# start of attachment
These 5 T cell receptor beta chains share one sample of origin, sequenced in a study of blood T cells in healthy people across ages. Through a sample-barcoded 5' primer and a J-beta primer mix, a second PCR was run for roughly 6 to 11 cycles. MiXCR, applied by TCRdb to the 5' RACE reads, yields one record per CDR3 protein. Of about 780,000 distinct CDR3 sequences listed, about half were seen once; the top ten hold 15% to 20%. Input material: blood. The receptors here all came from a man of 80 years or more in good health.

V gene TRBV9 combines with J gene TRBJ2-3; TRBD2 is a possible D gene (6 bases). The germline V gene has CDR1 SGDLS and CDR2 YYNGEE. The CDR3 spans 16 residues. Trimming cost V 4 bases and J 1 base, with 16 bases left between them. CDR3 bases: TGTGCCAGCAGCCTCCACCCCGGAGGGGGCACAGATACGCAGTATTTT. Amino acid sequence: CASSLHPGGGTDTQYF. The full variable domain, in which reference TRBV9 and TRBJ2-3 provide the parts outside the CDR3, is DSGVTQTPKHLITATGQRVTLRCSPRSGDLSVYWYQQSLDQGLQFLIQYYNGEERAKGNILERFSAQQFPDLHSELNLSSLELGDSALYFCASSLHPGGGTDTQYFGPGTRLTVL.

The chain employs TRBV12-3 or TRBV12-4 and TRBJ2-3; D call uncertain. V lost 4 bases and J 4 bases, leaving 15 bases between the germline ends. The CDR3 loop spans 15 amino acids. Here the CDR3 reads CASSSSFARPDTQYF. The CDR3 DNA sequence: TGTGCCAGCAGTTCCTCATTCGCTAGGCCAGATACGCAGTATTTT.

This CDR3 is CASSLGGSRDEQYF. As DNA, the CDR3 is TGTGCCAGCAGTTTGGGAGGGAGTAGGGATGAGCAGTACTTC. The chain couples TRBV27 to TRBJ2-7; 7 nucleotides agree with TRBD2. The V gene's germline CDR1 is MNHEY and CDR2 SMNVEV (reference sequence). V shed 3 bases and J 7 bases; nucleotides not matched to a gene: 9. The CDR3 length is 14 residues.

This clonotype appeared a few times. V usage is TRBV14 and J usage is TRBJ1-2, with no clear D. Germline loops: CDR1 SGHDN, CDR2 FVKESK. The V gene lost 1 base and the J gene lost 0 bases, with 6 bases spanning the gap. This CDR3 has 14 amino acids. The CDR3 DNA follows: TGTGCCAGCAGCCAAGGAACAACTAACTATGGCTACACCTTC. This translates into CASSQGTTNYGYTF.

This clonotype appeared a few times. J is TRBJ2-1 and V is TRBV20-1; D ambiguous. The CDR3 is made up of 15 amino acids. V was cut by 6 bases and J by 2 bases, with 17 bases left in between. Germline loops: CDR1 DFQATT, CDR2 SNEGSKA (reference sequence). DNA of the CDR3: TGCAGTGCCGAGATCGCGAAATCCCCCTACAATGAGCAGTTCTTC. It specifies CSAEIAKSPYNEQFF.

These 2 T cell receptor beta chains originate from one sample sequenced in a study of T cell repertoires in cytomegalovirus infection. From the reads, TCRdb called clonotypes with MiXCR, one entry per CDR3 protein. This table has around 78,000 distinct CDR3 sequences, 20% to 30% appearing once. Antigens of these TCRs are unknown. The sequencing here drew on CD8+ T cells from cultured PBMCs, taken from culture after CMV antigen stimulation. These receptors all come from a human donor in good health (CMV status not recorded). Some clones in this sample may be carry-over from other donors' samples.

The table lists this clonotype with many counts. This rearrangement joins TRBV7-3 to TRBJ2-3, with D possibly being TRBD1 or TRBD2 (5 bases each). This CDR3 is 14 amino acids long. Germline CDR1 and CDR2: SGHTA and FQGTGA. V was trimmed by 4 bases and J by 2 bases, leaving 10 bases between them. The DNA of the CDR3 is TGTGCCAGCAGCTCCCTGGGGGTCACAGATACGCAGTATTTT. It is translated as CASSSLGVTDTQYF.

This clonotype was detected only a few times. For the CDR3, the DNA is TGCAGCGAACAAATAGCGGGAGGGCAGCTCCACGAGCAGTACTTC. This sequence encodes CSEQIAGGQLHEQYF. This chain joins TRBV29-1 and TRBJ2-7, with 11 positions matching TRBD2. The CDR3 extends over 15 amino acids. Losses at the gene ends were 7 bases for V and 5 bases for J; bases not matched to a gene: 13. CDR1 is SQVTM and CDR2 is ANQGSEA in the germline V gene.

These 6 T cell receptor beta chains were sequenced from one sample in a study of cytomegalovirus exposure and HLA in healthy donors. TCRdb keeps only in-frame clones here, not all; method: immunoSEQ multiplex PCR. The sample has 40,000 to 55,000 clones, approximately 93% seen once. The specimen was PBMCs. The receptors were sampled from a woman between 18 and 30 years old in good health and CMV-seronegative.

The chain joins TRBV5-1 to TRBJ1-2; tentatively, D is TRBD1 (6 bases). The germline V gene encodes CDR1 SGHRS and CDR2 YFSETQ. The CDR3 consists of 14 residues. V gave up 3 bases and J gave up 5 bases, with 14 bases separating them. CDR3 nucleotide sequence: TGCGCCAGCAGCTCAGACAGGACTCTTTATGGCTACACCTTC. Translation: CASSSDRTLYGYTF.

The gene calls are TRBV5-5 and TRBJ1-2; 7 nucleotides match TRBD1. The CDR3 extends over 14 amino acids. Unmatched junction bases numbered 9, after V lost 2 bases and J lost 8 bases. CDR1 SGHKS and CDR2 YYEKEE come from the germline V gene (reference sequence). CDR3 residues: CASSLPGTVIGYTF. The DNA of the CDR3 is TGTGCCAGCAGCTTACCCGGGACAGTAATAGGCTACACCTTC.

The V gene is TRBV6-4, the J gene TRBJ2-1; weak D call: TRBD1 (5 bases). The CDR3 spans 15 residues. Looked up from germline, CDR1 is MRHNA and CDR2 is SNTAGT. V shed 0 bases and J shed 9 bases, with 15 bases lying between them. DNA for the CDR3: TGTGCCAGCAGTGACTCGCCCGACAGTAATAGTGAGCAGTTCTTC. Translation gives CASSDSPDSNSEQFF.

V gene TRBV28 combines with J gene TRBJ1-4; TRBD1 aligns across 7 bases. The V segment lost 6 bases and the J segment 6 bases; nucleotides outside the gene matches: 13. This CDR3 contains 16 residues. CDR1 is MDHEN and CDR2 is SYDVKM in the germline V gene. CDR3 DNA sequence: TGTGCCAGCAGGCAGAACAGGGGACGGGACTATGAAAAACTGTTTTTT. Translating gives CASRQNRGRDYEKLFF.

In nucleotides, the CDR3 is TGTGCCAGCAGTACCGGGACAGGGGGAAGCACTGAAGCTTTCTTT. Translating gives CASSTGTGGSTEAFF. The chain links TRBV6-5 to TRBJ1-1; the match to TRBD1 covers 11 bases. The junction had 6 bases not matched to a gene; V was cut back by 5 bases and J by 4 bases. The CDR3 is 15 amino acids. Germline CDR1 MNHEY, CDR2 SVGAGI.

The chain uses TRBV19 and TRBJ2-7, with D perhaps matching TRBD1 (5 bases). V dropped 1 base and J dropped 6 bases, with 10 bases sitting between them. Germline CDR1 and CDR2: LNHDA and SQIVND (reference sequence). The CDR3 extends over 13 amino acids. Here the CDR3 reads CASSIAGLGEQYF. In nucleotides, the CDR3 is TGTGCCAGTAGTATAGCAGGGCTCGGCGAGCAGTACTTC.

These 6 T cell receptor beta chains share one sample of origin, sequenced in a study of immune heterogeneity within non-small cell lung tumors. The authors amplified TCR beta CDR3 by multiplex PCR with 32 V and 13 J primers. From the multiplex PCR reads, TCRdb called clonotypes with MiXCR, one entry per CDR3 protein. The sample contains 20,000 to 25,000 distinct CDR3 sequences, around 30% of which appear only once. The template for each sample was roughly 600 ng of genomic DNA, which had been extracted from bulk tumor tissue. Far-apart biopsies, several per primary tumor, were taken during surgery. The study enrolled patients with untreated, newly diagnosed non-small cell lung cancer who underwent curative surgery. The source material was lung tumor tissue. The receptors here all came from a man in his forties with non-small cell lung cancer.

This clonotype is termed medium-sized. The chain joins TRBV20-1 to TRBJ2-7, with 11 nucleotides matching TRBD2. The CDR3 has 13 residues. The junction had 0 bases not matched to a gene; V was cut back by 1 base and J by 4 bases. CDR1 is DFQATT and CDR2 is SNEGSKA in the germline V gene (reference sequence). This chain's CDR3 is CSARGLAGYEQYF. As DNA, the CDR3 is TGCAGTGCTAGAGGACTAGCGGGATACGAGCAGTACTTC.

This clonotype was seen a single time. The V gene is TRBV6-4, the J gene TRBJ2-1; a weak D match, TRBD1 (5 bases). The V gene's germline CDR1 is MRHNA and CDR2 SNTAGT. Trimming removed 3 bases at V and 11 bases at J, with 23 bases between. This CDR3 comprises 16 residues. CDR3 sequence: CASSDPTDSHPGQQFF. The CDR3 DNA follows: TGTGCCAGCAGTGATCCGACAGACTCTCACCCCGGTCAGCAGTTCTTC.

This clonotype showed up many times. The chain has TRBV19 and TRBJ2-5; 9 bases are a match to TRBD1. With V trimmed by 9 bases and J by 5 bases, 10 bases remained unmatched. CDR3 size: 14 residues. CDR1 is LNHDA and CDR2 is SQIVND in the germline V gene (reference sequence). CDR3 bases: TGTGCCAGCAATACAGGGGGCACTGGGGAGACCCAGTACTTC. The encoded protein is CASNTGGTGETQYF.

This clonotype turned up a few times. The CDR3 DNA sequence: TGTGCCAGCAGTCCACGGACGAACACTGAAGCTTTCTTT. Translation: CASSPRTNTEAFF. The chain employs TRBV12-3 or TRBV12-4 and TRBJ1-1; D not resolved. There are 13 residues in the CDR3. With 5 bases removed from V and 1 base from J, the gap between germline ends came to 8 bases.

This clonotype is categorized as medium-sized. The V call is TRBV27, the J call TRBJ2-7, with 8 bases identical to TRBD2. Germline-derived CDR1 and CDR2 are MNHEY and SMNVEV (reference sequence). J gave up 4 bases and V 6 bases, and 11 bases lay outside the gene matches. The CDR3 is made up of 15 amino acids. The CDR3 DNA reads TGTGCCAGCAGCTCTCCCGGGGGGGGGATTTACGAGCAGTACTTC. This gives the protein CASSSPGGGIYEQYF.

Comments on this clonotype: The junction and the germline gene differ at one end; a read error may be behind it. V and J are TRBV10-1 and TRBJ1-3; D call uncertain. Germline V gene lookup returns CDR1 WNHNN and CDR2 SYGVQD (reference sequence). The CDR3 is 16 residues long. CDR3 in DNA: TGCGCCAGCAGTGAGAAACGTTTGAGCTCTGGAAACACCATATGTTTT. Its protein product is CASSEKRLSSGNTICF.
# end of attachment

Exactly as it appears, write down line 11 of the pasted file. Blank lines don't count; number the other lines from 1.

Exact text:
The chain joins TRBV5-1 to TRBJ1-2; tentatively, D is TRBD1 (6 bases). The germline V gene encodes CDR1 SGHRS and CDR2 YFSETQ. The CDR3 consists of 14 residues. V gave up 3 bases and J gave up 5 bases, with 14 bases separating them. CDR3 nucleotide sequence: TGCGCCAGCAGCTCAGACAGGACTCTTTATGGCTACACCTTC. Translation: CASSSDRTLYGYTF.